There's no rest for the captain of one of Marvel's biggest franchises.

Just months after the release of Guardians of the Galaxy Vol. 2, writer-director James Gunn is hard at work penning Guardians of the Galaxy Vol. 3, while also helping Marvel Studios head Kevin Feige plot out the future of the Marvel Cinematic Universe's cosmic properties.

"Those scripts are already in the works. Kevin and I talk about it all the time; we just had a meeting today. Discussing what is the next iteration of cosmic characters and where are the characters that we've already created going to go in the next batch of films," Gunn told Heat Vision on Thursday of mystery projects that would happen after Vol. 3.

Not much is known about Marvel's plans beyond 2019's untitled Avengers 4, but Feige has indicated that the film will be the culmination of the MCU to date, and things will look different afterward. (Only a Spider-Man: Homecoming sequel and Guardians Vol. 3 are officially greenlighted following Avengers 4.)

Vol. 3 will also be the end of this current lineup of Guardians, begging the question of whether the Ravagers led by Sylvester Stallone in Vol. 2 could pick up the Guardians mantle. There's a comic book precedent for that, as they were actually the original team of Guardians.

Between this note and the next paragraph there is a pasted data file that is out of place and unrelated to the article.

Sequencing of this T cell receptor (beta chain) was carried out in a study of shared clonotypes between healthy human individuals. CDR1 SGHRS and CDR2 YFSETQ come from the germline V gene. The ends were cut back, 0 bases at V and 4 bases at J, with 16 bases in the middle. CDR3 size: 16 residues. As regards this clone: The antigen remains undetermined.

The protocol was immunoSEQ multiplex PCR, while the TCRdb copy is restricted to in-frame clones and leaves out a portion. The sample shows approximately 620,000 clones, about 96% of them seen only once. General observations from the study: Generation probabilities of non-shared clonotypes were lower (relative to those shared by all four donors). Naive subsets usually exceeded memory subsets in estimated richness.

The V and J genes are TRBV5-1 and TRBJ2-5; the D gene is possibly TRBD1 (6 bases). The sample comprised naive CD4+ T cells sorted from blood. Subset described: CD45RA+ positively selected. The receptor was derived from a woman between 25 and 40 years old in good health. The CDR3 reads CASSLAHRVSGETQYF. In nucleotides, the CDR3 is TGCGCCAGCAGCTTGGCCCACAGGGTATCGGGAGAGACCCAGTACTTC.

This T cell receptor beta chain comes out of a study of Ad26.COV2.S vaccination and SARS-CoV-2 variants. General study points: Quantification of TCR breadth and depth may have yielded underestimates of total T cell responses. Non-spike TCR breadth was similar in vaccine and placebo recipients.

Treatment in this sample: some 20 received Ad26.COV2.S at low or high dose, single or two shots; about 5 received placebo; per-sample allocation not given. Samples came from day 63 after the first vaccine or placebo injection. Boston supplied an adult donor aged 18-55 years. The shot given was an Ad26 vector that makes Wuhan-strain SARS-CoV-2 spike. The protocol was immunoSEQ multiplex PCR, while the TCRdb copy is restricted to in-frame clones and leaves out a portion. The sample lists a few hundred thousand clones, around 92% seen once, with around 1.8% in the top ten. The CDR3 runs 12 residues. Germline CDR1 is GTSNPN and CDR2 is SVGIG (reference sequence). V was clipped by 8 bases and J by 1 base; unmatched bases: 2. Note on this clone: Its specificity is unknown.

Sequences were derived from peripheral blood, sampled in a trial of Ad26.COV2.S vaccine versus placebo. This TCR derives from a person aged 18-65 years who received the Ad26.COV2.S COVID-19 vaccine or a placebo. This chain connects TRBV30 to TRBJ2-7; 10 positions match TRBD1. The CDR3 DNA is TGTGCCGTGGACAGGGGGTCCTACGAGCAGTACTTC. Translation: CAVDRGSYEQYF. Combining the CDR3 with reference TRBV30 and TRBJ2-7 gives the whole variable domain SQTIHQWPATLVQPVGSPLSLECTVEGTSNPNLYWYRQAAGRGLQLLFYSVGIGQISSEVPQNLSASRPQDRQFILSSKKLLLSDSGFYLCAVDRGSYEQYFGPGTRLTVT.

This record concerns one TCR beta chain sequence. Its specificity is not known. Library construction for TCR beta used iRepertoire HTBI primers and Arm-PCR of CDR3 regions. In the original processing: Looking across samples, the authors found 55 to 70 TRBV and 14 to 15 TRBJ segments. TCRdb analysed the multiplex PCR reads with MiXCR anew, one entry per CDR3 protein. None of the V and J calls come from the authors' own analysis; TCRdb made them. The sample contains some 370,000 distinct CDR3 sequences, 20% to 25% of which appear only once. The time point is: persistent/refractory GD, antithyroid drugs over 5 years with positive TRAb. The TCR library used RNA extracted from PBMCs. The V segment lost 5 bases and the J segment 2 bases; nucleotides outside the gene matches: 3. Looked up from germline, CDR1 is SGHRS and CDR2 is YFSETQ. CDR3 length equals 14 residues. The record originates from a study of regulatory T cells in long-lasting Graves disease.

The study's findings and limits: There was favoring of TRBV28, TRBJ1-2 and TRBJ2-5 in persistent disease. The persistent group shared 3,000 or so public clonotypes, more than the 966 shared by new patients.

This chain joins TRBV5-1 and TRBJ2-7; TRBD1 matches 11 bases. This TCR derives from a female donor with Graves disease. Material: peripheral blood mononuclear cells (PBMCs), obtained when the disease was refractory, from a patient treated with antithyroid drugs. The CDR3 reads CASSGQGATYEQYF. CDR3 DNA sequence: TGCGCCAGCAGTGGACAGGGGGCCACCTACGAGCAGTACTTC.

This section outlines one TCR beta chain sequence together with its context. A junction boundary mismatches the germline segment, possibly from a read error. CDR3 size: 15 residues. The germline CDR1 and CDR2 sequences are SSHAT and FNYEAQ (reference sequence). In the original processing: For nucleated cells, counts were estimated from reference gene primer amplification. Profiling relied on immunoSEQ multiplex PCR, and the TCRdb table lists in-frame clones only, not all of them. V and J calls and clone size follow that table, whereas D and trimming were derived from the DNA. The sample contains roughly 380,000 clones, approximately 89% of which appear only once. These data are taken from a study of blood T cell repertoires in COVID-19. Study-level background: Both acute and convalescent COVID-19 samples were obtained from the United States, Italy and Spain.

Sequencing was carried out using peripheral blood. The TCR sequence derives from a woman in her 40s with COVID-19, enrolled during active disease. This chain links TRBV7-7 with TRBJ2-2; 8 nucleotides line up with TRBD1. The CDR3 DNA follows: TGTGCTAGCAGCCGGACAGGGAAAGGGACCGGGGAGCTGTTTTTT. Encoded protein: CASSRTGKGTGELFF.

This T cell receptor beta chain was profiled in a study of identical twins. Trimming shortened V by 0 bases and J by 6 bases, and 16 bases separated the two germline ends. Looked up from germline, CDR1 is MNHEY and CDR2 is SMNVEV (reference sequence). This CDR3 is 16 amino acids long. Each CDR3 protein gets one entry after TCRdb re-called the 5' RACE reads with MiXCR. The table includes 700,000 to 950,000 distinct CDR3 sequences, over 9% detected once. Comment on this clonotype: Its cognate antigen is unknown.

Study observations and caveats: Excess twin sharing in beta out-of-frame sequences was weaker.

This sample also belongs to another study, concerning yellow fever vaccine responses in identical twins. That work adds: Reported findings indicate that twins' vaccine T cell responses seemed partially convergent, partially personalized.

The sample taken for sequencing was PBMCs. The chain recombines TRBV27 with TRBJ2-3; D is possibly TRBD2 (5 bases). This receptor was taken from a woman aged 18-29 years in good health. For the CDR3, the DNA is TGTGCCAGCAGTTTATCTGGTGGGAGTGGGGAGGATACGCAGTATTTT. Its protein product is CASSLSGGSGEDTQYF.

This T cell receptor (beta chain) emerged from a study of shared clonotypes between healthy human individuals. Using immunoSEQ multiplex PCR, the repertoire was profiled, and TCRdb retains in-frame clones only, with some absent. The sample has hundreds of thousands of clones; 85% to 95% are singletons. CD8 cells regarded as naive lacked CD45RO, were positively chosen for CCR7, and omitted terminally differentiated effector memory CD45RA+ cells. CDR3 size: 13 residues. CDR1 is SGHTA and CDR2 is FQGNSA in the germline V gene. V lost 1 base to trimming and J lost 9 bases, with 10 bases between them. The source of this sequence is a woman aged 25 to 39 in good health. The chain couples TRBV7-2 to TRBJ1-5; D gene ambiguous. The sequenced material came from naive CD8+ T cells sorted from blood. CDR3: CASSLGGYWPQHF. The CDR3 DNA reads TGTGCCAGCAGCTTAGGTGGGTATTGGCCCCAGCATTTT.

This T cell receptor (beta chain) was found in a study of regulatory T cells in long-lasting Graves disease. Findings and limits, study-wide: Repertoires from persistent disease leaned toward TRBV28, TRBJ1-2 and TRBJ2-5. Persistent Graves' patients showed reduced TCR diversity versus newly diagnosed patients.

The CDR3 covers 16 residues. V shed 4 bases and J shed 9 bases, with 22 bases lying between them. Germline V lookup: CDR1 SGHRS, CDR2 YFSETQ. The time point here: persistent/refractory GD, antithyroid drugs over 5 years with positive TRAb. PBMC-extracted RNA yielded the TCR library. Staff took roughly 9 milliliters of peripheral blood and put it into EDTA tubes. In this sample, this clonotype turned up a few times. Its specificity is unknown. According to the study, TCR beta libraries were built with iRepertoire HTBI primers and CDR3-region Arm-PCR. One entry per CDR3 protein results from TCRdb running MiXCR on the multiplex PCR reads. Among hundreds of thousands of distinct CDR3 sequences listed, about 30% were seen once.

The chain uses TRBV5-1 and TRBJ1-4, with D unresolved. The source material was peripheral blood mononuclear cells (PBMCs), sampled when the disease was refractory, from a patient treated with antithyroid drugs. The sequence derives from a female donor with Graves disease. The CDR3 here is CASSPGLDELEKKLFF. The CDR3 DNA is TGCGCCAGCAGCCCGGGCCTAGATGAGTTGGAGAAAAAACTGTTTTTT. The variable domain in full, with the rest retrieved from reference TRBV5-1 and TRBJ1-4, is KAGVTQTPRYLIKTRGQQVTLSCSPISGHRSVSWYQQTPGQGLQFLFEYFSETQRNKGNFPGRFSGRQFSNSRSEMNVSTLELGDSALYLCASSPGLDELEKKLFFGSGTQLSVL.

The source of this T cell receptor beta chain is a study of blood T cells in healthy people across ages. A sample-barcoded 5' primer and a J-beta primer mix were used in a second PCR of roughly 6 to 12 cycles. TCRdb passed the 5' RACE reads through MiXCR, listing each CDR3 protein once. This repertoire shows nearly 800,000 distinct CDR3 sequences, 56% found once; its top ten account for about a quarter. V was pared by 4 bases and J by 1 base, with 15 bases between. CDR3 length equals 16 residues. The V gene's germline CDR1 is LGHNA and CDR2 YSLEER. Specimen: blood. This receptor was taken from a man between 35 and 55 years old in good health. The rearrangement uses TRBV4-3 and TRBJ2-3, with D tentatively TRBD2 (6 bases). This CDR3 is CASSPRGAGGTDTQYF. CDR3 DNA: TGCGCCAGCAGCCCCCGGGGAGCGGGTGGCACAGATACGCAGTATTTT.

"I'm definitely interested in the direction that these characters are headed and their roles in the Marvel Universe," says Gunn.

Those Guardians have some wild origins that include time travel (they're from 1,000 years in the future), but Gunn says Marvel isn't planning on going that route.

"That is not something that we're dealing with. These are older characters and more criminal than our Guardians. So we're focusing on that," says Gunn.

Then there's the Vol. 2 end-credits scene that teased the classic comic book character Adam Warlock for the third film. The character is a key part of Marvel's cosmic mythology (you can read all about him here), but Gunn says he isn't afraid to craft a new path for him that could deviate from the comics.

"I always do what's best for the movie. A lot of times that means taking things from the source material, and other times it's changing things," says Gunn. "I've changed a lot already from the comics with the Guardians. Groot's personality in the first Guardians, which people loved, was nothing like his personality in the comics. He didn't have that puppy-dog innocence that we love about Groot. I don't restrain myself in any way when it comes to using stuff from the comics or not using it."

In regard to the role of Earth in the cosmic corner of the MCU, Gunn says the role would be limited.

"I think it's whatever works best for the story, but so far, Peter Quill has no desire to go back because he associates it with the pain of his mother's death."

Gunn also says he has selected all the songs for Vol. 3, and they're surprisingly different from the songs in the first two films. While he wouldn't disclose the amount of '80s and '90s songs included, his hesitation seems to suggest there are several entries from that era. (Perhaps we're reading into things a little too closely.)

"Vol. 1 was a playlist of Meredith Quill's songs, whereas Vol. 2 contained Yondu's songs," he says.

The conversation took place in support of Guardians of the Galaxy Vol. 2's home entertainment release (Aug. 8 on digital HD, Aug. 22 on other formats), so Gunn also had plenty to say about that film. Here are some of the highlights: